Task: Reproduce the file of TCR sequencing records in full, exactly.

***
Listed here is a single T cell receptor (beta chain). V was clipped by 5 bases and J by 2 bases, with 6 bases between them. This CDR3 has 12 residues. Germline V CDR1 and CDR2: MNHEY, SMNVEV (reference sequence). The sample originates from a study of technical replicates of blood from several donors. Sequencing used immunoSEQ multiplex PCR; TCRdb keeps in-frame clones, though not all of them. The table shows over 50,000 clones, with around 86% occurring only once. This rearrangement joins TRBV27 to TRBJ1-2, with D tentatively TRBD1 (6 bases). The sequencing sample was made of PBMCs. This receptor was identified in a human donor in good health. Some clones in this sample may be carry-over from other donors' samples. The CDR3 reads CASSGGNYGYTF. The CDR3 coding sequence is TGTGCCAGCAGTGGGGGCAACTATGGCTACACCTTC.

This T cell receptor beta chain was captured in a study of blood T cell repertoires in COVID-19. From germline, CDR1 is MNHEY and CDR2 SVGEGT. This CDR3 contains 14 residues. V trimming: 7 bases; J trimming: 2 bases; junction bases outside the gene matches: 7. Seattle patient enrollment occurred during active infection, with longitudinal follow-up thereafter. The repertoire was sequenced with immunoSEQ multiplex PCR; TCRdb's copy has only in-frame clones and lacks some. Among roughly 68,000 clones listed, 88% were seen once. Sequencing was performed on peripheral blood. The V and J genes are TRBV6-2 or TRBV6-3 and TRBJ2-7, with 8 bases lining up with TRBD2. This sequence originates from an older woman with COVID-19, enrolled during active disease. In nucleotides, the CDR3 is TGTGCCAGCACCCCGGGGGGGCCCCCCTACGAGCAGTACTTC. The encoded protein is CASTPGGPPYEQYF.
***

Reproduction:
Listed here is a single T cell receptor (beta chain). V was clipped by 5 bases and J by 2 bases, with 6 bases between them. This CDR3 has 12 residues. Germline V CDR1 and CDR2: MNHEY, SMNVEV (reference sequence). The sample originates from a study of technical replicates of blood from several donors. Sequencing used immunoSEQ multiplex PCR; TCRdb keeps in-frame clones, though not all of them. The table shows over 50,000 clones, with around 86% occurring only once. This rearrangement joins TRBV27 to TRBJ1-2, with D tentatively TRBD1 (6 bases). The sequencing sample was made of PBMCs. This receptor was identified in a human donor in good health. Some clones in this sample may be carry-over from other donors' samples. The CDR3 reads CASSGGNYGYTF. The CDR3 coding sequence is TGTGCCAGCAGTGGGGGCAACTATGGCTACACCTTC.

This T cell receptor beta chain was captured in a study of blood T cell repertoires in COVID-19. From germline, CDR1 is MNHEY and CDR2 SVGEGT. This CDR3 contains 14 residues. V trimming: 7 bases; J trimming: 2 bases; junction bases outside the gene matches: 7. Seattle patient enrollment occurred during active infection, with longitudinal follow-up thereafter. The repertoire was sequenced with immunoSEQ multiplex PCR; TCRdb's copy has only in-frame clones and lacks some. Among roughly 68,000 clones listed, 88% were seen once. Sequencing was performed on peripheral blood. The V and J genes are TRBV6-2 or TRBV6-3 and TRBJ2-7, with 8 bases lining up with TRBD2. This sequence originates from an older woman with COVID-19, enrolled during active disease. In nucleotides, the CDR3 is TGTGCCAGCACCCCGGGGGGGCCCCCCTACGAGCAGTACTTC. The encoded protein is CASTPGGPPYEQYF.